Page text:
Project Structure in Solution Manager

Example Approach using Business Process

Business Process Approach Example

Explanations

In the above example, we achieve our goal of being able to view business processes from end to end.  This can help us find gaps or inefficiencies in the business process – and can also be an opportunity to help us standardize our business processes.  However, this structure can increase the learning curve when your project team first gets started using Project Administration.  Most project resources today have a very module specific mindset.  Some key points

  1. The business process approach in Project Administration sets us up for a quick migration to business process monitoring and impact analysis (understand impact of patches on a business process).  The additional up front work will pay off later.
  2. We still give Project Management, Basis, Security, and Development their own folders to store their documentation.  For Development related documentation – we keep nodes for each object or group objects – then link back to the business process.

Summary

Project Administration is a robust, stable, tool to aid in the implementation, upgrade or support of your SAP solutions.  Solution Manager is now the core to the operation of an SAP landscape so it is also the logical location for all project related documentation.  Project Administration does require some up front effort to train the project team and some ongoing governance to ensure the tool is being used as it was designed. However, the long term benefits out weigh the initial cost of effort.  Once your solution has been documented in Project Administration, you’ll be able to move onto more advanced tools like:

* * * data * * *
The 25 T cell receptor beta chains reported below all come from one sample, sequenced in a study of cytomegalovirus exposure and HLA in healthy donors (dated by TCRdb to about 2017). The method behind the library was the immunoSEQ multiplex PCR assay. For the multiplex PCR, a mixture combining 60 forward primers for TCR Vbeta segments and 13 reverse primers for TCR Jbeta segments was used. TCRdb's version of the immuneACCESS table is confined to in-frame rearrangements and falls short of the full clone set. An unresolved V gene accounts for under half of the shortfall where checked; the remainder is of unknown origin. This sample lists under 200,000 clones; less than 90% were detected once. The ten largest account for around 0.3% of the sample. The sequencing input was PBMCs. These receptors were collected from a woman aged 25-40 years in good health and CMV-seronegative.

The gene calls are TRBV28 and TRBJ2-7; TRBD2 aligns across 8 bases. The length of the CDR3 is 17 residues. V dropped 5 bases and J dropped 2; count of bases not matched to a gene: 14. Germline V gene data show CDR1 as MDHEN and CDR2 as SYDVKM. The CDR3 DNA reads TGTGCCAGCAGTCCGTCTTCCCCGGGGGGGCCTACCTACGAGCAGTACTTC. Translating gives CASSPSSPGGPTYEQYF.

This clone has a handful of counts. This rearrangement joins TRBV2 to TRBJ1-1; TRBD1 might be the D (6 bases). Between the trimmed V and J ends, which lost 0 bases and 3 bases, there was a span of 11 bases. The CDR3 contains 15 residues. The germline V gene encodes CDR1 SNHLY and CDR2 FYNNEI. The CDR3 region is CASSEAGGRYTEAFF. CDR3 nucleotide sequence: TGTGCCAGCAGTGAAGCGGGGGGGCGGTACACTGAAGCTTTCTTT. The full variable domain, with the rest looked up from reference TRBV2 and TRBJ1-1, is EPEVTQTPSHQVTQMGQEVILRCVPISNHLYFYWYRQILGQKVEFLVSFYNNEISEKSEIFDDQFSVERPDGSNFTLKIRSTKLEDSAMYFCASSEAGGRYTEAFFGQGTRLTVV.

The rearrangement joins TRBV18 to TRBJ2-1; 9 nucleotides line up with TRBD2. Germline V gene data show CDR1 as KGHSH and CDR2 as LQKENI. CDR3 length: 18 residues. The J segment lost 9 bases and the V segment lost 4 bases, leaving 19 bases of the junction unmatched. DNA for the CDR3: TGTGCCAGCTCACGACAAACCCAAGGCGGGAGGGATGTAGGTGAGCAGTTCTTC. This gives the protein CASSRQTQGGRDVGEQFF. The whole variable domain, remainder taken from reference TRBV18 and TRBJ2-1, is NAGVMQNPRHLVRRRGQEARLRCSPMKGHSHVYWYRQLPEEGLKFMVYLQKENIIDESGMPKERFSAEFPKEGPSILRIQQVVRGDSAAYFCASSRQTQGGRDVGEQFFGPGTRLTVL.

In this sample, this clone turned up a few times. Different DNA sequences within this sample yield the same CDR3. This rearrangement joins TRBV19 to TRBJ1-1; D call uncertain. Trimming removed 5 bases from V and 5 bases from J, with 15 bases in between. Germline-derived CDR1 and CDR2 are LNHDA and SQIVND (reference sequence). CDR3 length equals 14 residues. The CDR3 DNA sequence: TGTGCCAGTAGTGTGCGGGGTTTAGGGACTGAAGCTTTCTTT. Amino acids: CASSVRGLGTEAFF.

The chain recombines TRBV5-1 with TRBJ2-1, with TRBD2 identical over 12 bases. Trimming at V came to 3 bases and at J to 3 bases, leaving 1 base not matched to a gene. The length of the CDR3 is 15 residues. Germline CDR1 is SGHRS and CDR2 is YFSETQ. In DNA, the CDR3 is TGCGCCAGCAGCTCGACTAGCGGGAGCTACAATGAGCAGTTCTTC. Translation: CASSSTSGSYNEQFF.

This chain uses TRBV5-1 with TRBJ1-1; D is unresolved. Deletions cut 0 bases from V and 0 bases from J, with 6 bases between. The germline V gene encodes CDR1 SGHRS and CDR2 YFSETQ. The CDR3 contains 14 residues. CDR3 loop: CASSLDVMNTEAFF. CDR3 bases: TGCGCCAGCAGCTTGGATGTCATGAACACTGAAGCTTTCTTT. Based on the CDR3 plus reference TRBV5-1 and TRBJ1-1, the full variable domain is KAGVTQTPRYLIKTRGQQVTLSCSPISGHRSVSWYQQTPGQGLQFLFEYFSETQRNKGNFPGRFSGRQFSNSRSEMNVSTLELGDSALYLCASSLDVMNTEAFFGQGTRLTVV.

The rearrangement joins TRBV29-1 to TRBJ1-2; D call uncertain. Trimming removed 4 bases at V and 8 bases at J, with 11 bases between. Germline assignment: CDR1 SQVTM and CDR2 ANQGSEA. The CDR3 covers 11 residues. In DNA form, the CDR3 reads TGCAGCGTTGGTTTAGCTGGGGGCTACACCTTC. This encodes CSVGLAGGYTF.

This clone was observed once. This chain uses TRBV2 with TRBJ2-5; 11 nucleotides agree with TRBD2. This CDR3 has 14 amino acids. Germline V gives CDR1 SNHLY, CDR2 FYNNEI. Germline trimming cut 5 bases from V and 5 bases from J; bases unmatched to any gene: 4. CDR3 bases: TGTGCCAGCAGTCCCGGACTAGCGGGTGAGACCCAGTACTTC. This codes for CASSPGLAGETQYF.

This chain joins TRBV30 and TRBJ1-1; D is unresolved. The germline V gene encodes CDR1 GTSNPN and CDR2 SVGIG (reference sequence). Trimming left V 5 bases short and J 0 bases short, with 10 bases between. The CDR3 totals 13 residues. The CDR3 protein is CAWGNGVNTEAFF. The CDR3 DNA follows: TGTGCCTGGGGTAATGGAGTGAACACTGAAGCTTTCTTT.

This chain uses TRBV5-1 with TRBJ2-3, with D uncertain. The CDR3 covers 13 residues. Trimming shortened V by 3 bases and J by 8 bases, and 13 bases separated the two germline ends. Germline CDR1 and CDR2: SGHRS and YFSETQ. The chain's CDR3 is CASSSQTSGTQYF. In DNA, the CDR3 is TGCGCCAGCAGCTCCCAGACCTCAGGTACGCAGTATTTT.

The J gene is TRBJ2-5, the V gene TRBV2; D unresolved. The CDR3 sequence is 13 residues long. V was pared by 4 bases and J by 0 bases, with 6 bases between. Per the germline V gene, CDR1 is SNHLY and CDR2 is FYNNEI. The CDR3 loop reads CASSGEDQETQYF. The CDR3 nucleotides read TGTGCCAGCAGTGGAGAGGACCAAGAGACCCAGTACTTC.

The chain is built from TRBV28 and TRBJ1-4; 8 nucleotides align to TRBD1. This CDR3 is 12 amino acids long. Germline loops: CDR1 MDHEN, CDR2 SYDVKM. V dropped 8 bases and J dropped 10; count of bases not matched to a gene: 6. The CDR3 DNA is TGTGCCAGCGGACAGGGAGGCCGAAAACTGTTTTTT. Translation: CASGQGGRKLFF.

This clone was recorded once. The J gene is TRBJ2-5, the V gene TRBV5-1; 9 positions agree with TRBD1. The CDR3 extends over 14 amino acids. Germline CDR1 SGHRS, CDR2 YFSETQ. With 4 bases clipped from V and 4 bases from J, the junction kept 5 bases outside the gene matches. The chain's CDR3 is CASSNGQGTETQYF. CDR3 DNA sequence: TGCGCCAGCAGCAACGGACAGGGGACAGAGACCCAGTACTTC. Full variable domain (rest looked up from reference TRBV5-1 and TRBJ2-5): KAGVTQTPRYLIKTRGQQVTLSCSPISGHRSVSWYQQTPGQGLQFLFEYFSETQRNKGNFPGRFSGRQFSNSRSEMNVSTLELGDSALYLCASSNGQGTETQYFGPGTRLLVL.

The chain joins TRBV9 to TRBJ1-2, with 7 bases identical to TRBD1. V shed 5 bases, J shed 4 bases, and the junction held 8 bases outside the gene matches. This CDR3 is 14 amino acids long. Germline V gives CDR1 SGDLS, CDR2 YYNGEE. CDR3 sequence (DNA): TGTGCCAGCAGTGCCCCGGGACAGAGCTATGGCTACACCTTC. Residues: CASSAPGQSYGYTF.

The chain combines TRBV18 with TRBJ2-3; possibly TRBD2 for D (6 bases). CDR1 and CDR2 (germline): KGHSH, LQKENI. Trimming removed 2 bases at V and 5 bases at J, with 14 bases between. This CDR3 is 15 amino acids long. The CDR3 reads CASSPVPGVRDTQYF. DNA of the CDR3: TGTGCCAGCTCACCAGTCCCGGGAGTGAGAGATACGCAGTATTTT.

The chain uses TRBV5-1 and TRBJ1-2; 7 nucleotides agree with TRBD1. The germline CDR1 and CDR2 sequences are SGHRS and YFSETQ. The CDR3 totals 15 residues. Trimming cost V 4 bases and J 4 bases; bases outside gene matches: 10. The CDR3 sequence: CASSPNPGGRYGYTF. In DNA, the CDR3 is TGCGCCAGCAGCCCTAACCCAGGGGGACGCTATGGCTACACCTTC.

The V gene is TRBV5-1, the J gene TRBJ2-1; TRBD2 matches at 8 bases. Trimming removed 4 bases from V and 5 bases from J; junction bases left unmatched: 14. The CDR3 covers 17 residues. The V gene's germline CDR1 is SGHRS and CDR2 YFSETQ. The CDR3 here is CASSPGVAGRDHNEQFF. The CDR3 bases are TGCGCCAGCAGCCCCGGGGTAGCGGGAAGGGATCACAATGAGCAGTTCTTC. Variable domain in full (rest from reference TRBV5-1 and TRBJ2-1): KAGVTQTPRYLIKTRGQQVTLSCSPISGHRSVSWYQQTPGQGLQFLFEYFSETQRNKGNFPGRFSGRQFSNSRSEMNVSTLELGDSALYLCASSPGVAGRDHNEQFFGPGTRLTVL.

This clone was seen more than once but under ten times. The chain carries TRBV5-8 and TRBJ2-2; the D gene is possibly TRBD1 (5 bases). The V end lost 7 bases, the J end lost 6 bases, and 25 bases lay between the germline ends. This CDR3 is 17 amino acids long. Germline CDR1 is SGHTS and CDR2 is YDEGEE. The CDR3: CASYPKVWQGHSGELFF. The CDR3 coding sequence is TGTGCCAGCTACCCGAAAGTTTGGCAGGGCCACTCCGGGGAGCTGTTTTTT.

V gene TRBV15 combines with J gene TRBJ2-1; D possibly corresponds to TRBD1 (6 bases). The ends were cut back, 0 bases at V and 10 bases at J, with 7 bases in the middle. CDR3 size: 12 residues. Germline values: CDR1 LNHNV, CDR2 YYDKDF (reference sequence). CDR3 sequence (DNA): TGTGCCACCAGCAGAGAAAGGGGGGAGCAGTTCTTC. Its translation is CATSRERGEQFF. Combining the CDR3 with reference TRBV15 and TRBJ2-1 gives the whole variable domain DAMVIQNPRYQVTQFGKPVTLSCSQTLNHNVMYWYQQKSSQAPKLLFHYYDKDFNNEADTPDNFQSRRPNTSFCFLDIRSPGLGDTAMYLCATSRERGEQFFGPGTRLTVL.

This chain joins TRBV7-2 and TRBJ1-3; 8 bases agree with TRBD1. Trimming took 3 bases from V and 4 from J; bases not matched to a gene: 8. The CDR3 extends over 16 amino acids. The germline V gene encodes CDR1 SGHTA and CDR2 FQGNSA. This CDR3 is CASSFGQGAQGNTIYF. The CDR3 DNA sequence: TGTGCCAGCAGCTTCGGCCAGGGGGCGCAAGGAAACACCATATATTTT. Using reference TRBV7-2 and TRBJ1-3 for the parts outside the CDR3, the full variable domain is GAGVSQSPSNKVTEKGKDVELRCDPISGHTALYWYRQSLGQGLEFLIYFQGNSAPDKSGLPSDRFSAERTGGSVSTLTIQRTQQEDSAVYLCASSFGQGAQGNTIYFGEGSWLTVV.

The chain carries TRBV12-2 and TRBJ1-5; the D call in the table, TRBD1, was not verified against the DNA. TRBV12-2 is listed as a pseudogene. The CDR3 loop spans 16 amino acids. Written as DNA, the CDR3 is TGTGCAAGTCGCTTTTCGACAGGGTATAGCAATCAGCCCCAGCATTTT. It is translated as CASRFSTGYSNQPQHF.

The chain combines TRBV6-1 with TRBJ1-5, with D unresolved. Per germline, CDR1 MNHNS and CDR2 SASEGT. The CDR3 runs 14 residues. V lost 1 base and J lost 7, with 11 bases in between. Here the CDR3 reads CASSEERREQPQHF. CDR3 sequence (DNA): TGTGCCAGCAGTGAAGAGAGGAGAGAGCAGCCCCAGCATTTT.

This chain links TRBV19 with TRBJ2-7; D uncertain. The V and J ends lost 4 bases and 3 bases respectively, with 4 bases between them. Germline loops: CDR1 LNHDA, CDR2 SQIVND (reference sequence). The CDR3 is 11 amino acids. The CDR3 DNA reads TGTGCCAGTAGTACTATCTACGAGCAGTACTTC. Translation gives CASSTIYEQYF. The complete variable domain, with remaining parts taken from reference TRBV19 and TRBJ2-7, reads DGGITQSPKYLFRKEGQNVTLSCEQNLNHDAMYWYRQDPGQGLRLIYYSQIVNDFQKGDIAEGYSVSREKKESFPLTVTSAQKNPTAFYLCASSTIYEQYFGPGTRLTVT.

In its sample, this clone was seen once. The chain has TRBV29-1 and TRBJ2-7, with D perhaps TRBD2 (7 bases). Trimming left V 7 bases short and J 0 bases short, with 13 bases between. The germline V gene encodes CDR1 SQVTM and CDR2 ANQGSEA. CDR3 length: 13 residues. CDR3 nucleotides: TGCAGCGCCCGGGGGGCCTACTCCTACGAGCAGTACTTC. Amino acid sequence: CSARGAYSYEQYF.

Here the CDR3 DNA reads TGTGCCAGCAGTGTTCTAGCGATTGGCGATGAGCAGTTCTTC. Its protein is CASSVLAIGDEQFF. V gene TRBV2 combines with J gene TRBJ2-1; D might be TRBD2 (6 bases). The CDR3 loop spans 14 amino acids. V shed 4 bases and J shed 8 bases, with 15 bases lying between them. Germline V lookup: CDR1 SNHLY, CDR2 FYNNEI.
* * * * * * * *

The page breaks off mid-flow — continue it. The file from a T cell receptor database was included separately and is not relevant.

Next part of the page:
• Impact Analysis – know what business processes will be potentially affected by a patch form SAP
  • Business Process Monitoring – Monitor common business processes within a single system or across systems
  • Change Request Management – Manage change to configuration and applications more efficiently and by business process.